Local attorney explains process of removing an elected official from office
PARKERSBURG, W.Va. (WTAP) - The process begun by the Wood County Commission in response to a lawsuit and complaint against Sheriff Steve Stephens is only the beginning of a process that could result in the sheriff’s removal from office.
The commission agreed Thursday to seek an outside law firm to conduct an investigation into allegations against the sheriff.
Section 6, Article 6, Chapter 7 of the West Virginia State Code-commonly known as 6-6-7, outlines the process to be used in the removal of elected officials.
Either the county commission or a private individual seeking a petition with signatures, can begin the process of removing an elected official.
The chief judge of the local circuit court can then determine whether there is enough evidence to hold a formal hearing, including witness testimony, by a three-judge panel appointed by the West Virginia Supreme Court.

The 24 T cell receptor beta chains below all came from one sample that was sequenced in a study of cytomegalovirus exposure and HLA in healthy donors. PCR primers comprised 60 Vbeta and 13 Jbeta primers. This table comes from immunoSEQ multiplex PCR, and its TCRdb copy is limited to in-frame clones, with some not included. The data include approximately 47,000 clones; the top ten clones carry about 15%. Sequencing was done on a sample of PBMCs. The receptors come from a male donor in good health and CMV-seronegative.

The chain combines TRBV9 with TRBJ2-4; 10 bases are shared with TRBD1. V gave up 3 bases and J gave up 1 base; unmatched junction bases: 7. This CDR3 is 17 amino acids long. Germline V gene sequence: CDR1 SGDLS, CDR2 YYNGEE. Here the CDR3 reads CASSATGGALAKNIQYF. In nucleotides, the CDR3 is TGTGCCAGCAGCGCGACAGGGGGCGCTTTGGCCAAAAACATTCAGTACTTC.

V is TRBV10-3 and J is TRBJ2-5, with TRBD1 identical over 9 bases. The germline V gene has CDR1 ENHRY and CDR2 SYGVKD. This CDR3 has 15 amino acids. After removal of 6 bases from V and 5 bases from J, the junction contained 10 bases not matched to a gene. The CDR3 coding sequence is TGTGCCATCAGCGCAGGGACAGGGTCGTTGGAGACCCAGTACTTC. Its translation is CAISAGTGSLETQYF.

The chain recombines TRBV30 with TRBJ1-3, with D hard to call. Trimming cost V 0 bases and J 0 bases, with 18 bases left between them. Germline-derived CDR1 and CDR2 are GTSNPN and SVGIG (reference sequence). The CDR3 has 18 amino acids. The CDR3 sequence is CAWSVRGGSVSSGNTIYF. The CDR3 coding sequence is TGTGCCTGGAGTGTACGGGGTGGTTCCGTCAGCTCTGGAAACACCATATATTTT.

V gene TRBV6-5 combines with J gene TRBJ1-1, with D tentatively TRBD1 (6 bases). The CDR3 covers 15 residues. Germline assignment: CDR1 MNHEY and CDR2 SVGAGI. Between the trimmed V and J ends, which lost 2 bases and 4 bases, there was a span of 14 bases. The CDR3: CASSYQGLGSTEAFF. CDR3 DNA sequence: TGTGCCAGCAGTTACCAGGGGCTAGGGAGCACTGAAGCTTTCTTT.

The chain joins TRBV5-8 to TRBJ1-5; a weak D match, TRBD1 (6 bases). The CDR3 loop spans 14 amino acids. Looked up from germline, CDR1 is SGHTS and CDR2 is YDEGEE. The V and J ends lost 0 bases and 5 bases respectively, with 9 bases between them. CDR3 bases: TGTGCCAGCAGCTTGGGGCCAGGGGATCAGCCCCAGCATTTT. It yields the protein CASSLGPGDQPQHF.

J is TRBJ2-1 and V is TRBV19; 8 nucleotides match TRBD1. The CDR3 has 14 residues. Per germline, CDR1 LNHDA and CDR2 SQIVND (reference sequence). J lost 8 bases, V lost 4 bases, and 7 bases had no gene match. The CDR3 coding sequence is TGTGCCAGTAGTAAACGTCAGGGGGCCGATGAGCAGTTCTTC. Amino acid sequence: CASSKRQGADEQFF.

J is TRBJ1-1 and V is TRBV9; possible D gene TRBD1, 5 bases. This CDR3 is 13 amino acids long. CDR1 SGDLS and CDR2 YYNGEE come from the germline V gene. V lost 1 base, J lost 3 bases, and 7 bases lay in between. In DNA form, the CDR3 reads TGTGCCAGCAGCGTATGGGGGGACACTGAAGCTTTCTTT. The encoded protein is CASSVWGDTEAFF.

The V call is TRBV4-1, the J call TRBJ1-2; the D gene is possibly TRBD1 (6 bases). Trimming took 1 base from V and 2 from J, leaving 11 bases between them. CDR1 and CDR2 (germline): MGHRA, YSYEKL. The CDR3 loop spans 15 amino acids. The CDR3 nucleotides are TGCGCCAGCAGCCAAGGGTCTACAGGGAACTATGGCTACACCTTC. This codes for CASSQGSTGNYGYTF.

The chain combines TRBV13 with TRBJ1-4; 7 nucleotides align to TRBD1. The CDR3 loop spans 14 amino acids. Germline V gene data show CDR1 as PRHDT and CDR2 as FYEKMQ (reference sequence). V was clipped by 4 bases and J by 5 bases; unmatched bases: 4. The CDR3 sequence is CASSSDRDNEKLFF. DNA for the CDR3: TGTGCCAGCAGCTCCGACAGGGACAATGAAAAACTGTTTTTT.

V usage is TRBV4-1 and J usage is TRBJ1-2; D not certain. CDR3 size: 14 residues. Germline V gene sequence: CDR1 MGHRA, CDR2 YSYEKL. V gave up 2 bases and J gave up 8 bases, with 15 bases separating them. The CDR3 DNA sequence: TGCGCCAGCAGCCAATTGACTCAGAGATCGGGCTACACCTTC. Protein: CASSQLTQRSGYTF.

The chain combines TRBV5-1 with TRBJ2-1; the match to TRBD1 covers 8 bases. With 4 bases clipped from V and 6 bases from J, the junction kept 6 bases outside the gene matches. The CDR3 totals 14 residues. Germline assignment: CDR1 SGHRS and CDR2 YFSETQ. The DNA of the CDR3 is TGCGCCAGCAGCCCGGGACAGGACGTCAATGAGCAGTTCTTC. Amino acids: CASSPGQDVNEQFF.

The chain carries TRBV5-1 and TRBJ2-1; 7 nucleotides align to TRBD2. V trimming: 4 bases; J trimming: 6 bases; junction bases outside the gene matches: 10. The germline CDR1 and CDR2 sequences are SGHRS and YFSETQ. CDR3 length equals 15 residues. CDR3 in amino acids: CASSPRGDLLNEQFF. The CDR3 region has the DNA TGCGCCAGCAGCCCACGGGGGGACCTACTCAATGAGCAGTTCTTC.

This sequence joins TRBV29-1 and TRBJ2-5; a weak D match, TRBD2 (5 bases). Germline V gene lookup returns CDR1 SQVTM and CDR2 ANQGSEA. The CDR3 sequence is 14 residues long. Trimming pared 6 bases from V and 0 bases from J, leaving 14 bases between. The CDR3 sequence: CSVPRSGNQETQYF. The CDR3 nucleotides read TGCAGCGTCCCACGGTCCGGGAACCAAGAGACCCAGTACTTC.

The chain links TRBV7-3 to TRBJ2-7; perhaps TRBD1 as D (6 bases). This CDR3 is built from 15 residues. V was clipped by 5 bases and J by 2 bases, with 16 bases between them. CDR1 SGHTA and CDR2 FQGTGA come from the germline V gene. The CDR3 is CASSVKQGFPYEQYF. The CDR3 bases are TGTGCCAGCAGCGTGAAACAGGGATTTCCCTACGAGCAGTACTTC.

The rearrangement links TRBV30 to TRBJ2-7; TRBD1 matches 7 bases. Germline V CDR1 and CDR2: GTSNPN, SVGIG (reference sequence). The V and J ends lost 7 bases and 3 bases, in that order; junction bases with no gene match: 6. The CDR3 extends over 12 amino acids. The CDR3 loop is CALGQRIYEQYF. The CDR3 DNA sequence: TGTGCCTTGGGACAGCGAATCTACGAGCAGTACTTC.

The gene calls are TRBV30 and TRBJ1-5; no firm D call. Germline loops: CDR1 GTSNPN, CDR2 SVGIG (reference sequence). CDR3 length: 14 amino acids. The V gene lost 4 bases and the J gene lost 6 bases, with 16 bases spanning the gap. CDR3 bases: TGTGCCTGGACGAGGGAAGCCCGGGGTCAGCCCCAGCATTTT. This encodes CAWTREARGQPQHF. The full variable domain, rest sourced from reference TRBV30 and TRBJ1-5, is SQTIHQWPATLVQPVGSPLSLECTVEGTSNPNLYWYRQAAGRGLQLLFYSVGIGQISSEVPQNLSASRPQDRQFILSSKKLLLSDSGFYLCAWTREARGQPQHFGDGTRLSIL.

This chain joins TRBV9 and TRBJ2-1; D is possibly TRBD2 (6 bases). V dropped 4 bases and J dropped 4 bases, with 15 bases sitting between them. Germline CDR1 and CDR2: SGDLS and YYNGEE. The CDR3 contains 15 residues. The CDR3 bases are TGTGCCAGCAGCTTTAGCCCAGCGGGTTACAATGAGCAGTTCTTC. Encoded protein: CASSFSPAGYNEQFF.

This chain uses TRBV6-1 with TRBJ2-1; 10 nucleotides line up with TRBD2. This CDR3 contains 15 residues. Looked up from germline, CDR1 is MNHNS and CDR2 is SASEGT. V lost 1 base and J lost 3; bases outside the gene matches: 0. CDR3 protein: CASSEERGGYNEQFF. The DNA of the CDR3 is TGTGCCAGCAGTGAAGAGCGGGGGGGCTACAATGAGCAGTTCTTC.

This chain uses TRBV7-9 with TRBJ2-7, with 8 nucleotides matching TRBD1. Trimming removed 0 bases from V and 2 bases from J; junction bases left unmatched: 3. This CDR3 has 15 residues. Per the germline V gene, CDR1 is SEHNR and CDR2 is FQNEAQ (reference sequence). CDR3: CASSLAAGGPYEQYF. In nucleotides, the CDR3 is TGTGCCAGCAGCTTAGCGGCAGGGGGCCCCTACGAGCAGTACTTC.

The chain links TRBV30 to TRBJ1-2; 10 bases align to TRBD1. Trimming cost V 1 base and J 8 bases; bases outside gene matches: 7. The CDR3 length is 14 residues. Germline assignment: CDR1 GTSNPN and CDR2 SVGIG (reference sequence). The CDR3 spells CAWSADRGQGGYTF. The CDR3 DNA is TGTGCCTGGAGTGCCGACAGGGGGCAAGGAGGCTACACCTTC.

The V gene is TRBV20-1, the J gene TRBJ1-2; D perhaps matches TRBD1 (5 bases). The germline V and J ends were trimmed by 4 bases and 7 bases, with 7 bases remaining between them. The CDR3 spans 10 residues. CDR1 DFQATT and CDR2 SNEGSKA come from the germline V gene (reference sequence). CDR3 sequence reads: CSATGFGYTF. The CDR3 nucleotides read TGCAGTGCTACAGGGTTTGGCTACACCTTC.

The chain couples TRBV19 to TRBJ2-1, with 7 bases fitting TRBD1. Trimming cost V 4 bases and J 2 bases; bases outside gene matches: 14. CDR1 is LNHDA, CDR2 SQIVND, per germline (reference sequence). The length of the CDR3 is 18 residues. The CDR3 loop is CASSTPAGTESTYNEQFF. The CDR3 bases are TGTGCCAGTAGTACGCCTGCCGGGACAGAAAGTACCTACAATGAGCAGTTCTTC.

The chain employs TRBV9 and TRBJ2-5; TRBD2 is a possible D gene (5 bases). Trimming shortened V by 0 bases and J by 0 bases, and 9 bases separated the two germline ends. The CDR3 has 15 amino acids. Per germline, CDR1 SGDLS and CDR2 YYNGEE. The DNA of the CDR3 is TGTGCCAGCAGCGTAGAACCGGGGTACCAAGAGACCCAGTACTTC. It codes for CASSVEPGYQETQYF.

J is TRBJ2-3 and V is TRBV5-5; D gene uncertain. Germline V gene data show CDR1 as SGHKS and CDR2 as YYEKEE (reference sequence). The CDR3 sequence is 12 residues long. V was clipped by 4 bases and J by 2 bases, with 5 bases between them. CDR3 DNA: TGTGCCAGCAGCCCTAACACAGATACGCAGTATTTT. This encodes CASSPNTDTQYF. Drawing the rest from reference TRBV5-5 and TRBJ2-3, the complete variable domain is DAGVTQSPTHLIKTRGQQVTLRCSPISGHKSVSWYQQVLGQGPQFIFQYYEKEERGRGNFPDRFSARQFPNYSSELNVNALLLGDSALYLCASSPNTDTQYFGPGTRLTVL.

That panel would decide whether the elected official-in this case, the sheriff-remains in office.
”The people have spoken, and they wanted Sheriff Stephens to be sheriff,” Attorney George Cosenza explains. “While in office, if he committed some malfeasance or wrongdoing, he certainly can be removed. But that’s a process set up to make sure the people who voted for him, that those votes meant something, and removal of him is not going to be taken lightly.”
Cosenza emphasizes the county commission-or a private individual-cannot remove an elected official on its own.
He also notes the panel’s decision could be appealed to the West Virginia Supreme Court.
10 years ago, a three-judge panel decided not to remove then-Wood County sheriff Jeff Sandy from office, after a two-day hearing resulting from a deputy’s petition complaint.
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